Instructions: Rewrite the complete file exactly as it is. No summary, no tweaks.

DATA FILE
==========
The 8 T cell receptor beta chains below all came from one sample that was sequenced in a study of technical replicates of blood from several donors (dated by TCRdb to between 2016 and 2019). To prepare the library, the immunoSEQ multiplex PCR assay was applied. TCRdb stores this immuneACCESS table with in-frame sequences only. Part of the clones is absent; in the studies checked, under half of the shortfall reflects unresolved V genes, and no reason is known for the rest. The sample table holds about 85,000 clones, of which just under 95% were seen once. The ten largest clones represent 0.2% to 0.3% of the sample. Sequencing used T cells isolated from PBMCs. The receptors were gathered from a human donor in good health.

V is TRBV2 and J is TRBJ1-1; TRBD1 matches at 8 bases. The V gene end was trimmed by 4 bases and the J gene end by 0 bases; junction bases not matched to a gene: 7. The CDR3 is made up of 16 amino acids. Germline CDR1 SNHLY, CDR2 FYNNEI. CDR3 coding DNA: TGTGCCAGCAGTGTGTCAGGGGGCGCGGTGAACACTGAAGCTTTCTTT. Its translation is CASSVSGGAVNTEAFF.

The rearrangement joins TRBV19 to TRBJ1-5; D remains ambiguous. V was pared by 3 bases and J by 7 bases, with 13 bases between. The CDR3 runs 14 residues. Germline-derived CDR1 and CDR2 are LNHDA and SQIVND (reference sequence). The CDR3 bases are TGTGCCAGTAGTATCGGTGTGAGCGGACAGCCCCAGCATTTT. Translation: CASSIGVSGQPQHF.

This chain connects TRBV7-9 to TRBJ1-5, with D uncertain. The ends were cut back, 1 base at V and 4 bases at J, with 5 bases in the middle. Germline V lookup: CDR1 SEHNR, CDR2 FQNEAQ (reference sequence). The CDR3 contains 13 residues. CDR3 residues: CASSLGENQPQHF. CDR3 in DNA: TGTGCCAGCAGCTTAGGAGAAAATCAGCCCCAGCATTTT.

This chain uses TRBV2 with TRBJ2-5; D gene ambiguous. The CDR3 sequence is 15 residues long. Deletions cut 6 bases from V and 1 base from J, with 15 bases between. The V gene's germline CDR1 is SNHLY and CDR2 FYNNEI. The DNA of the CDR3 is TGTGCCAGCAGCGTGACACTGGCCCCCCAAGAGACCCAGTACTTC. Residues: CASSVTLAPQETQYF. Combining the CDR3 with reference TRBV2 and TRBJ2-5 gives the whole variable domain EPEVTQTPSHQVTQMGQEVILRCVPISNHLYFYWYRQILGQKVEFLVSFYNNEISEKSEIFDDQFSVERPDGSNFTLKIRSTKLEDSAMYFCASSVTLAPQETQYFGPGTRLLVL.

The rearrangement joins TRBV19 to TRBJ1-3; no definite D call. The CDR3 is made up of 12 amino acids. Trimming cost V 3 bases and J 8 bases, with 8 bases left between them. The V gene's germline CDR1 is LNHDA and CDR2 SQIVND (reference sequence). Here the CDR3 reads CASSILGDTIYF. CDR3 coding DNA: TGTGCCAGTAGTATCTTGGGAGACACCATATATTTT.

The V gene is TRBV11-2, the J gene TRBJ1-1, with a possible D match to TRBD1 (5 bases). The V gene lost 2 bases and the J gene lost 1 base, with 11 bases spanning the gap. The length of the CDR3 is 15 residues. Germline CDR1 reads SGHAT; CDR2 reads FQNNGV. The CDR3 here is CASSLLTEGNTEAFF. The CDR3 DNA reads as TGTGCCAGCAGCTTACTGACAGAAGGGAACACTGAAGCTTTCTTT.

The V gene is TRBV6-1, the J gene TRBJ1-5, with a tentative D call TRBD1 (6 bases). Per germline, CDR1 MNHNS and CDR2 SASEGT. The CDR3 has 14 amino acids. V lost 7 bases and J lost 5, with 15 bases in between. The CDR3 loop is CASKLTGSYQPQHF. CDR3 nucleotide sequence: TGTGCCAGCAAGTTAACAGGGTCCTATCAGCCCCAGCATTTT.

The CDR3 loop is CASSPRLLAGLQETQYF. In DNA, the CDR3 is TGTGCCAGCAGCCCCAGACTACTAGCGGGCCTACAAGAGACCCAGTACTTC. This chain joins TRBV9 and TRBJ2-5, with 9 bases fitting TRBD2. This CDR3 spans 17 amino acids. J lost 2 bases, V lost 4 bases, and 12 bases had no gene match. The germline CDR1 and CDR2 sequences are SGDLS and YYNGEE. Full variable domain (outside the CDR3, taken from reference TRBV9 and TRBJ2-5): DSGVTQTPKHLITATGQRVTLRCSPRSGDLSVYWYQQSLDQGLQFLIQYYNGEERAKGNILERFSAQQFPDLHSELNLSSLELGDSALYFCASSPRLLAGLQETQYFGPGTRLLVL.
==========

The 8 T cell receptor beta chains below all came from one sample that was sequenced in a study of technical replicates of blood from several donors (dated by TCRdb to between 2016 and 2019). To prepare the library, the immunoSEQ multiplex PCR assay was applied. TCRdb stores this immuneACCESS table with in-frame sequences only. Part of the clones is absent; in the studies checked, under half of the shortfall reflects unresolved V genes, and no reason is known for the rest. The sample table holds about 85,000 clones, of which just under 95% were seen once. The ten largest clones represent 0.2% to 0.3% of the sample. Sequencing used T cells isolated from PBMCs. The receptors were gathered from a human donor in good health.

V is TRBV2 and J is TRBJ1-1; TRBD1 matches at 8 bases. The V gene end was trimmed by 4 bases and the J gene end by 0 bases; junction bases not matched to a gene: 7. The CDR3 is made up of 16 amino acids. Germline CDR1 SNHLY, CDR2 FYNNEI. CDR3 coding DNA: TGTGCCAGCAGTGTGTCAGGGGGCGCGGTGAACACTGAAGCTTTCTTT. Its translation is CASSVSGGAVNTEAFF.

The rearrangement joins TRBV19 to TRBJ1-5; D remains ambiguous. V was pared by 3 bases and J by 7 bases, with 13 bases between. The CDR3 runs 14 residues. Germline-derived CDR1 and CDR2 are LNHDA and SQIVND (reference sequence). The CDR3 bases are TGTGCCAGTAGTATCGGTGTGAGCGGACAGCCCCAGCATTTT. Translation: CASSIGVSGQPQHF.

This chain connects TRBV7-9 to TRBJ1-5, with D uncertain. The ends were cut back, 1 base at V and 4 bases at J, with 5 bases in the middle. Germline V lookup: CDR1 SEHNR, CDR2 FQNEAQ (reference sequence). The CDR3 contains 13 residues. CDR3 residues: CASSLGENQPQHF. CDR3 in DNA: TGTGCCAGCAGCTTAGGAGAAAATCAGCCCCAGCATTTT.

This chain uses TRBV2 with TRBJ2-5; D gene ambiguous. The CDR3 sequence is 15 residues long. Deletions cut 6 bases from V and 1 base from J, with 15 bases between. The V gene's germline CDR1 is SNHLY and CDR2 FYNNEI. The DNA of the CDR3 is TGTGCCAGCAGCGTGACACTGGCCCCCCAAGAGACCCAGTACTTC. Residues: CASSVTLAPQETQYF. Combining the CDR3 with reference TRBV2 and TRBJ2-5 gives the whole variable domain EPEVTQTPSHQVTQMGQEVILRCVPISNHLYFYWYRQILGQKVEFLVSFYNNEISEKSEIFDDQFSVERPDGSNFTLKIRSTKLEDSAMYFCASSVTLAPQETQYFGPGTRLLVL.

The rearrangement joins TRBV19 to TRBJ1-3; no definite D call. The CDR3 is made up of 12 amino acids. Trimming cost V 3 bases and J 8 bases, with 8 bases left between them. The V gene's germline CDR1 is LNHDA and CDR2 SQIVND (reference sequence). Here the CDR3 reads CASSILGDTIYF. CDR3 coding DNA: TGTGCCAGTAGTATCTTGGGAGACACCATATATTTT.

The V gene is TRBV11-2, the J gene TRBJ1-1, with a possible D match to TRBD1 (5 bases). The V gene lost 2 bases and the J gene lost 1 base, with 11 bases spanning the gap. The length of the CDR3 is 15 residues. Germline CDR1 reads SGHAT; CDR2 reads FQNNGV. The CDR3 here is CASSLLTEGNTEAFF. The CDR3 DNA reads as TGTGCCAGCAGCTTACTGACAGAAGGGAACACTGAAGCTTTCTTT.

The V gene is TRBV6-1, the J gene TRBJ1-5, with a tentative D call TRBD1 (6 bases). Per germline, CDR1 MNHNS and CDR2 SASEGT. The CDR3 has 14 amino acids. V lost 7 bases and J lost 5, with 15 bases in between. The CDR3 loop is CASKLTGSYQPQHF. CDR3 nucleotide sequence: TGTGCCAGCAAGTTAACAGGGTCCTATCAGCCCCAGCATTTT.

The CDR3 loop is CASSPRLLAGLQETQYF. In DNA, the CDR3 is TGTGCCAGCAGCCCCAGACTACTAGCGGGCCTACAAGAGACCCAGTACTTC. This chain joins TRBV9 and TRBJ2-5, with 9 bases fitting TRBD2. This CDR3 spans 17 amino acids. J lost 2 bases, V lost 4 bases, and 12 bases had no gene match. The germline CDR1 and CDR2 sequences are SGDLS and YYNGEE. Full variable domain (outside the CDR3, taken from reference TRBV9 and TRBJ2-5): DSGVTQTPKHLITATGQRVTLRCSPRSGDLSVYWYQQSLDQGLQFLIQYYNGEERAKGNILERFSAQQFPDLHSELNLSSLELGDSALYFCASSPRLLAGLQETQYFGPGTRLLVL.